The writer Roberto Saviano with the head of his police escort in 2009 at the restaurant on Calle de Toledo in Naples.JOAO PINA
What other 20th-century novel has evoked such an angry reaction? “None,” said Salvadoran writer Horacio Castellanos Moya over the phone, who decided to seek refuge outside of Central America after the publication of his book El Asco. It first came to Berlin in a program born at the initiative of Salman Rushdie himself, who in 1993, while in hiding, promoted the creation of the now defunct International Parliament of Writers in response to the rise in attacks on writers and killings In Argelia. Through this organization, several European cities like Barcelona agreed to welcome and support writers whose lives were in danger for a year or two.
In 1997, American businessman Henry Reese and his wife Diane Samuels heard Salman Rushdie talk about this network of sanctuary cities that wanted to protect not only freedom of expression but also the physical safety of writers, and decided to set up the same program in his own Pittsburgh city in the United States. Thus was born City of Asylum, whose mission Rushdie and Reese were scheduled to discuss last Friday when the attack took place. Castellanos Moya was the second author to participate in this program. “It’s a tragic paradox that Henry Reese was on the scene because he created this program in Pittsburgh, inspired by the Rushdie case,” he says over the phone, mentioning other authors like Venezuelan Israel Centeno, with whom he has a hand was this same apartment.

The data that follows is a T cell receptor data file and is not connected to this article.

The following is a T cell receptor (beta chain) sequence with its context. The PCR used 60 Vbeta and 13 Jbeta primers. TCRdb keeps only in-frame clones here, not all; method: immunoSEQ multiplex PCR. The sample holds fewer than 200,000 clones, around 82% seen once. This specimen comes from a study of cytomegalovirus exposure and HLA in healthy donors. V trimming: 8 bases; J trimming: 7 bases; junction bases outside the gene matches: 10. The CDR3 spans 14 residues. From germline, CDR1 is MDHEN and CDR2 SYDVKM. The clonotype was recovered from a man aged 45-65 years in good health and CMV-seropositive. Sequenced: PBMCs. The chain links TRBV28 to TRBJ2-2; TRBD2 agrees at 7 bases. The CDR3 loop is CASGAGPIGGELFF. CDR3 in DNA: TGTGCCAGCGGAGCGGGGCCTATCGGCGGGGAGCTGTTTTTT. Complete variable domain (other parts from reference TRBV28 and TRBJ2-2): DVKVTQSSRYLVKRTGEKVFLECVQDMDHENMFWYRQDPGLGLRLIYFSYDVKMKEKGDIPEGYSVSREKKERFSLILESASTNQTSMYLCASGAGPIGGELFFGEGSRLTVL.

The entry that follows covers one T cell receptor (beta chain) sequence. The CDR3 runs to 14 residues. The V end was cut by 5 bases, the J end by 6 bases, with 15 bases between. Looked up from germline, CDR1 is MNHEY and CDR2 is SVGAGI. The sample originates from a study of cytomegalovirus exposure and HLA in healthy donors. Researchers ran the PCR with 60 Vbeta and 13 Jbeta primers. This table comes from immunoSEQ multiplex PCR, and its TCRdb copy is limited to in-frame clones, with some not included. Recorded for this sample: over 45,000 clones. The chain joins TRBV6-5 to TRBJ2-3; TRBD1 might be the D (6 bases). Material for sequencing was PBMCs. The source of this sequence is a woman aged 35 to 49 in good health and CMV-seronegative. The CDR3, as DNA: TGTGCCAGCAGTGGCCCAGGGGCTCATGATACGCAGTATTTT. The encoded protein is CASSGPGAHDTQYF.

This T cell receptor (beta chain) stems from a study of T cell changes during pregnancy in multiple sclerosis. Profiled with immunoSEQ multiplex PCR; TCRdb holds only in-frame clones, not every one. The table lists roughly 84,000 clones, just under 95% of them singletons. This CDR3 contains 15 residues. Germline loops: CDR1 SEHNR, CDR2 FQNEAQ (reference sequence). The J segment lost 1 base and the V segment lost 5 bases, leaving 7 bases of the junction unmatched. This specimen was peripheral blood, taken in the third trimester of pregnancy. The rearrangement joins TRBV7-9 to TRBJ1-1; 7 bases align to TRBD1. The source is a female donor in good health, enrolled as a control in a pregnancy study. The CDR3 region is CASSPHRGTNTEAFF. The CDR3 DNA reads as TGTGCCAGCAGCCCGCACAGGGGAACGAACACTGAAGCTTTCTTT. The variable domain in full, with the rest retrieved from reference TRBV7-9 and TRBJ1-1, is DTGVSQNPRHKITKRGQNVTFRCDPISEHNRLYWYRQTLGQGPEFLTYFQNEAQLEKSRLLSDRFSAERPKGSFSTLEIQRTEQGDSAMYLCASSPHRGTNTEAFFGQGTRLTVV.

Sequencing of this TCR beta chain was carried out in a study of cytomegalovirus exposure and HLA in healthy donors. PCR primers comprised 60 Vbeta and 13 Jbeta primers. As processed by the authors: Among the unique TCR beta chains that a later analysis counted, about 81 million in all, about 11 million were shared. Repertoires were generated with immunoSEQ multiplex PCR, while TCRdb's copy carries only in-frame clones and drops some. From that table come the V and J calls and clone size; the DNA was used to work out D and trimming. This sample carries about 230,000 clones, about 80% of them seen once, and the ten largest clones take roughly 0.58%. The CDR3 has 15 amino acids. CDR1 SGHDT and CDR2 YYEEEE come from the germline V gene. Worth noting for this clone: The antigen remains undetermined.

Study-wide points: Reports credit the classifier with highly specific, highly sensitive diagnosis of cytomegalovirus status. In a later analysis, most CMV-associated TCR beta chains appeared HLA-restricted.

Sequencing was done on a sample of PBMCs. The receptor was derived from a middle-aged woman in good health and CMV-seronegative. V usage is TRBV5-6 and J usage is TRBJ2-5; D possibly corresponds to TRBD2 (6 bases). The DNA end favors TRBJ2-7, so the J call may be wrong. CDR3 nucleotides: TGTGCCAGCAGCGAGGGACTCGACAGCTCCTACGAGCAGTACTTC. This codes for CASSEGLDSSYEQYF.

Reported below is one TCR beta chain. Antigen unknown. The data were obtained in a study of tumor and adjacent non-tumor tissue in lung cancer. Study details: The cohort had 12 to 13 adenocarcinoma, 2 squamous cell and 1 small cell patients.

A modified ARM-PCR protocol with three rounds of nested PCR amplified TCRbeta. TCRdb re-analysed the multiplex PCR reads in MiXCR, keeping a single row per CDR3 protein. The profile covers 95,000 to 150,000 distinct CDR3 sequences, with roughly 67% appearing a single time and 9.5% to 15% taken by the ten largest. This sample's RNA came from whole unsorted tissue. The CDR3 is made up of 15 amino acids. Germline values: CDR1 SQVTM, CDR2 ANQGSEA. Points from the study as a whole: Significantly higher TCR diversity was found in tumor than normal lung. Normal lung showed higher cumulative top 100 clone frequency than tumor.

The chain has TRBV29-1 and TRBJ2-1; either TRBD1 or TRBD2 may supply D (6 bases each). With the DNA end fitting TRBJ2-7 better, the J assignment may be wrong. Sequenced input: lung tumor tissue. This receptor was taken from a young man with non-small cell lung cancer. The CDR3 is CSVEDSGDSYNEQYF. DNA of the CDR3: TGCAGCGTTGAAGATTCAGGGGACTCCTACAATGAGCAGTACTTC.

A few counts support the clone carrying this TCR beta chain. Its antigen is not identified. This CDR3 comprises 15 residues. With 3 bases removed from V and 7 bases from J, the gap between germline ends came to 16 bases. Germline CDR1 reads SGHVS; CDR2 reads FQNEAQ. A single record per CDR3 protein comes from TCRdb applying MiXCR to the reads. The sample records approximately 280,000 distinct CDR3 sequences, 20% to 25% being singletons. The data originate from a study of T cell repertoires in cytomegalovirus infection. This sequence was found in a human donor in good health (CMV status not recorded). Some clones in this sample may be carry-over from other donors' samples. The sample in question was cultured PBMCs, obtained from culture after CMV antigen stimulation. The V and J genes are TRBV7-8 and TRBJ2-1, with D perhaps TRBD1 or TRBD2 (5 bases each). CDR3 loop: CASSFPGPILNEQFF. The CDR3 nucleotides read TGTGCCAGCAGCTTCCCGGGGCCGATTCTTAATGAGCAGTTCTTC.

Demonstration in Paris against the attacks on the satirical weekly Charlie Hebdo in January 2015. GETTY IMAGES
The author of The Satanic Verses was threatened by religious power, but his stabbing apparently didn’t have the pattern of the rifle and firearm attack in Paris by the Kouachi brothers on the editorial staff of the satirical magazine Charlie Hebdo in 2015, in which 11 people were injured and 12 were killed, including director Stéphane Charbonnier, Charb, who was identified by Al Qaeda in 2010 as the perpetrator to be destroyed. About the feminist Ayaan Hirsi-Ali, a Dutch woman of Somali origin who has been in politics and has written several books, also has a fatwa and has been living in the US for a number of years.
Castellanos Moya points to a difference between authors who are harassed for what they write and those who are threatened for their civic engagement as activists. It also points to a shift in Latin America: “Writers are not being threatened as much as journalists, who are now being killed and persecuted. Perhaps because they are no longer afraid of fiction, but of truth and those who uncover underhanded deals. Perhaps the most ideological part was in the last century, when you were called an apostate for breaking beliefs with novels or for proving the corruption of governments in a novel. The perpetual game of mirrors between reality and fiction established by novels since Miguel de Cervantes and Don Quixote, the work Rushdie admires so much, leads to tragic misunderstandings when the fictional is treated as truth. “Fiction is then read as truth because there’s no space to fantasize and they think you’re making a manifesto,” concludes Castellanos Moya.